It is also possible to specify the mean firing rate individually for each neuron (next figure, top-right):

```
pop = PoissonPopulation(100, rates=np.linspace(0.0, 100.0, 100))
```

The `rates`

attribute can be modified at any time during the simulation, as long as it has the same size as the population.

Another possibility is to define a rule for the evolution of the mean firing rate in the population (next figure, bottom-left):

```
pop = PoissonPopulation(
geometry=100,
parameters = """
amp = 100.0
frequency = 50.0
""",
rates="amp * (1.0 + sin(2*pi*frequency*t/1000.0) )/2.0"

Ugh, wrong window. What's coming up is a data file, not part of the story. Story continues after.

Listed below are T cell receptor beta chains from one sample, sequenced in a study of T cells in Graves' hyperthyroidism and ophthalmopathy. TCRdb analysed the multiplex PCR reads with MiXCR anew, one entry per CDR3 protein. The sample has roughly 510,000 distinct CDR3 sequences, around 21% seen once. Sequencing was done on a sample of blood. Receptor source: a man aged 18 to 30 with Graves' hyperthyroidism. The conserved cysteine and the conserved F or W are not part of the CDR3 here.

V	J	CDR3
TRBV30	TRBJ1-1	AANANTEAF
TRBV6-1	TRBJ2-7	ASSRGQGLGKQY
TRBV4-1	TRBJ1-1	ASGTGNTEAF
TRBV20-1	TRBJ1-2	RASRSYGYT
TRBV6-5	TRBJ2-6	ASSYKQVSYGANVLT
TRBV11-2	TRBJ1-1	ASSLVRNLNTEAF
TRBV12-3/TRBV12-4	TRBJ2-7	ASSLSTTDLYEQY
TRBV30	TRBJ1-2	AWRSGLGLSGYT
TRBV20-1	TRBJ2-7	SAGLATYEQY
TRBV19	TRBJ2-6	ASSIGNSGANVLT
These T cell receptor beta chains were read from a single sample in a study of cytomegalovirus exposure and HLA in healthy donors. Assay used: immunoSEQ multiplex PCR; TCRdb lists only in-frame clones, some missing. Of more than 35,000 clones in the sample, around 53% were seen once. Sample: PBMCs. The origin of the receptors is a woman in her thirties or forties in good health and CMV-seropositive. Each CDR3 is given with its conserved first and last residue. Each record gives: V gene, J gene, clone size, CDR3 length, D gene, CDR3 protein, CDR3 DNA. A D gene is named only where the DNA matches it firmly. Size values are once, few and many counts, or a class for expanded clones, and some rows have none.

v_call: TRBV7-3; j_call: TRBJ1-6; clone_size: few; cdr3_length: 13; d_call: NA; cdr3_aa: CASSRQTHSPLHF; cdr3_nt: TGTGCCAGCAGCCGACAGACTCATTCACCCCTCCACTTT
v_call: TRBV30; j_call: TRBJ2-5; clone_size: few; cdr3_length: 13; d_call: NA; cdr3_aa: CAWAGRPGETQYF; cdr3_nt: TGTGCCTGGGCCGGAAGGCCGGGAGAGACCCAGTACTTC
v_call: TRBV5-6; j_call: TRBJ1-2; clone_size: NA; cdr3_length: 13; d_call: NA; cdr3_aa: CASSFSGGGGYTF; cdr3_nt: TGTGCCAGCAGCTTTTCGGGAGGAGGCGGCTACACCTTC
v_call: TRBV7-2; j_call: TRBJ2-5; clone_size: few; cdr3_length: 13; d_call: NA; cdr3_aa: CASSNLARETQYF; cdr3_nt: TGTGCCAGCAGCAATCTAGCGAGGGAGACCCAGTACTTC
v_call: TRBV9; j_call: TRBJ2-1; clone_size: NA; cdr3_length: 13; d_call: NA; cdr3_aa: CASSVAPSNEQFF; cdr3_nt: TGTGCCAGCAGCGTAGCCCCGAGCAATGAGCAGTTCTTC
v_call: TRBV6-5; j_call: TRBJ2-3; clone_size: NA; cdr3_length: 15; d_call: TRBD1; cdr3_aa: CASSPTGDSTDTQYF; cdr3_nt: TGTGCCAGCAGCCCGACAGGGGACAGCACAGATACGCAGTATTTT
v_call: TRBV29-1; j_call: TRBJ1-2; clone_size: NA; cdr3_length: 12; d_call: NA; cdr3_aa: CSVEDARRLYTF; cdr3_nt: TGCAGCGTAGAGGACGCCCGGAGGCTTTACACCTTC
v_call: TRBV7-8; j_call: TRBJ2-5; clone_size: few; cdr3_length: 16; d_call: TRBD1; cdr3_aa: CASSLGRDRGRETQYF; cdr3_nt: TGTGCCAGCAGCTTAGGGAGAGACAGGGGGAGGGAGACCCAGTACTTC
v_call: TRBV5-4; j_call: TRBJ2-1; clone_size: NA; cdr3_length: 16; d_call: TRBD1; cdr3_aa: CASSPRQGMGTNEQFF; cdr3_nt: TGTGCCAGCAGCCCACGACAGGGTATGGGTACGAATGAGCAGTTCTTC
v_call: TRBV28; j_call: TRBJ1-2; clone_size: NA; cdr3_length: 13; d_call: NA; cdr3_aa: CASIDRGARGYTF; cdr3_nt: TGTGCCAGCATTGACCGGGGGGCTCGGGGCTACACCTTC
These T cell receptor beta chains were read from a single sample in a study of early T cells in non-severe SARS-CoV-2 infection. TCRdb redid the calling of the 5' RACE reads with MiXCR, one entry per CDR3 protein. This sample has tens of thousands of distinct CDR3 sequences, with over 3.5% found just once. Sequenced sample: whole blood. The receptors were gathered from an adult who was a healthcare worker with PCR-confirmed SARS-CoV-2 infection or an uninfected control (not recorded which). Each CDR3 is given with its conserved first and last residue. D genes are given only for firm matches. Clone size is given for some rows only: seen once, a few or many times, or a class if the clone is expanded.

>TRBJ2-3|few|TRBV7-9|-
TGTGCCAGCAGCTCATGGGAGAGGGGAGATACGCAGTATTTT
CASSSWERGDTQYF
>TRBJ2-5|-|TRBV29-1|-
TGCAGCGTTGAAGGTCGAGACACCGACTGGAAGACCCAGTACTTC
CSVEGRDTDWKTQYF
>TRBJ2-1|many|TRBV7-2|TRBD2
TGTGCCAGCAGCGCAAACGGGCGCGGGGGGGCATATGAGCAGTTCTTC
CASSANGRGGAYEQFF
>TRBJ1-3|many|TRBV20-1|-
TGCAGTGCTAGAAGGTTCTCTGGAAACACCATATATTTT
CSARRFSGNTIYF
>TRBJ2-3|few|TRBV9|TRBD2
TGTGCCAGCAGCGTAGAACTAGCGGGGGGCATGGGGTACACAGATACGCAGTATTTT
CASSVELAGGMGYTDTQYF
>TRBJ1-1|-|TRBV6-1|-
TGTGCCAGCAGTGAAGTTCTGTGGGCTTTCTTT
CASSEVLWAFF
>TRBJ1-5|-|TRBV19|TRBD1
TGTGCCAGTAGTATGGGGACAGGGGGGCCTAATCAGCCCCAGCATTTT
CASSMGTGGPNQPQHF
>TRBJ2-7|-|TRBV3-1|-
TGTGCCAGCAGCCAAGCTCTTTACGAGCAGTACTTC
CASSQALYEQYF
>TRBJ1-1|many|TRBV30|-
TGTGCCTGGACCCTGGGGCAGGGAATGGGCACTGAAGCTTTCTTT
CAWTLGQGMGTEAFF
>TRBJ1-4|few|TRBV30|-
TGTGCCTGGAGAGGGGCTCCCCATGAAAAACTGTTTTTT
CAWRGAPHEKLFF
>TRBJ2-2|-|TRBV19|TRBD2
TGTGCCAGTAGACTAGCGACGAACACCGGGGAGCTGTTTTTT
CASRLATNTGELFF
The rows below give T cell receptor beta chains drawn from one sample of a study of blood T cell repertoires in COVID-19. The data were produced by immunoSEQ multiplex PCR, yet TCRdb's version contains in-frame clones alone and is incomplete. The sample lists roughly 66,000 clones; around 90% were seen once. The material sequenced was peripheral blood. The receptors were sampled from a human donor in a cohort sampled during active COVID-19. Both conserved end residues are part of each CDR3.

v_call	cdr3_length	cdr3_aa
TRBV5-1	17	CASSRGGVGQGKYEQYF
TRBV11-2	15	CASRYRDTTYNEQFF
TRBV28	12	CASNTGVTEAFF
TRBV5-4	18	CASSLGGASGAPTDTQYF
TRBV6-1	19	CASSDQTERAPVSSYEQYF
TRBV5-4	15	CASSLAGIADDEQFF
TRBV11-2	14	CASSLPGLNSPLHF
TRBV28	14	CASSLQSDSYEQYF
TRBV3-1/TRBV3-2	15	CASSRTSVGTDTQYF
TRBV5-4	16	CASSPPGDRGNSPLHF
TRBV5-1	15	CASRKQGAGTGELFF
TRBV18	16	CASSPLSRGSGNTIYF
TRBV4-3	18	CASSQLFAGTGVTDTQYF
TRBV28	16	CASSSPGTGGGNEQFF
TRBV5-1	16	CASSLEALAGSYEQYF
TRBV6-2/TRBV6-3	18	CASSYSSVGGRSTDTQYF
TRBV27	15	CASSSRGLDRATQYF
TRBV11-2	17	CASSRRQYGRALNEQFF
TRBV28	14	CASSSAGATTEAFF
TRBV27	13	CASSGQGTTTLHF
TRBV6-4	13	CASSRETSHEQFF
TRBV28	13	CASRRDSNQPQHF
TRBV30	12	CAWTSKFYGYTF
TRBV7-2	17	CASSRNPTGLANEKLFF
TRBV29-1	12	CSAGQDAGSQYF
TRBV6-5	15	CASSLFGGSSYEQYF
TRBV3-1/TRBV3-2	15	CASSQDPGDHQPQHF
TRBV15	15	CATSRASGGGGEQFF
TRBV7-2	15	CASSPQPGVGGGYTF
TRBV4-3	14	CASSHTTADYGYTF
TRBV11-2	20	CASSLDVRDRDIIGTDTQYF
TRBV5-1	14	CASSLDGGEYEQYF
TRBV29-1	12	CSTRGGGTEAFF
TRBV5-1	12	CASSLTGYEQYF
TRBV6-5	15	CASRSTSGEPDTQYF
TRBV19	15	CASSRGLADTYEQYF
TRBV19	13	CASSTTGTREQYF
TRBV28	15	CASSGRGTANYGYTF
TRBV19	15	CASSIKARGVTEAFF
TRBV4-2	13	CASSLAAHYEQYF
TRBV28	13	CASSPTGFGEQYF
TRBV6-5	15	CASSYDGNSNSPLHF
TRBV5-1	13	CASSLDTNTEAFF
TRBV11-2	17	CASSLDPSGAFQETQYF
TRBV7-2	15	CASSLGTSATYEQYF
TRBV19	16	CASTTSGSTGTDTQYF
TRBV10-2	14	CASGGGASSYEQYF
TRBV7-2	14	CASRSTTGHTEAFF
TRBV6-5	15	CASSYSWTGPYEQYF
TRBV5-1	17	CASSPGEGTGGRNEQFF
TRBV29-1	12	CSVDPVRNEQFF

)
```

The rule can only depend on the time `t`

: the corresponding mean firing rate is the same for all neurons in the population.

Finally, the `rates`

argument can be replaced by a target, so it can be computed by another rate-coded population (next figure, bottom-right):

```
rates = 10.*np.ones((2, 100))
rates[0, :50] = 100.
rates[1, 50:] = 100.
inp = TimedArray(rates = rates, schedule=50.)
pop = PoissonPopulation(100, target="exc")
proj = Projection(inp, pop, 'exc')
proj.connect_one_to_one(1.0)
```

In the code above, we define a `TimedArray`

for 100 neurons, so that half of the neurons fire at 100 Hz, while the others fire at 10 Hz. Every 50 ms, the two halves are swapped.

We just need to create a projection with the target “exc” between the TimedArray and the PoissonPopulation (with a one-to-one pattern and weights 1.0 to preserve scaling), and the Poisson population will reflect the firing rates defined by the TimedArray.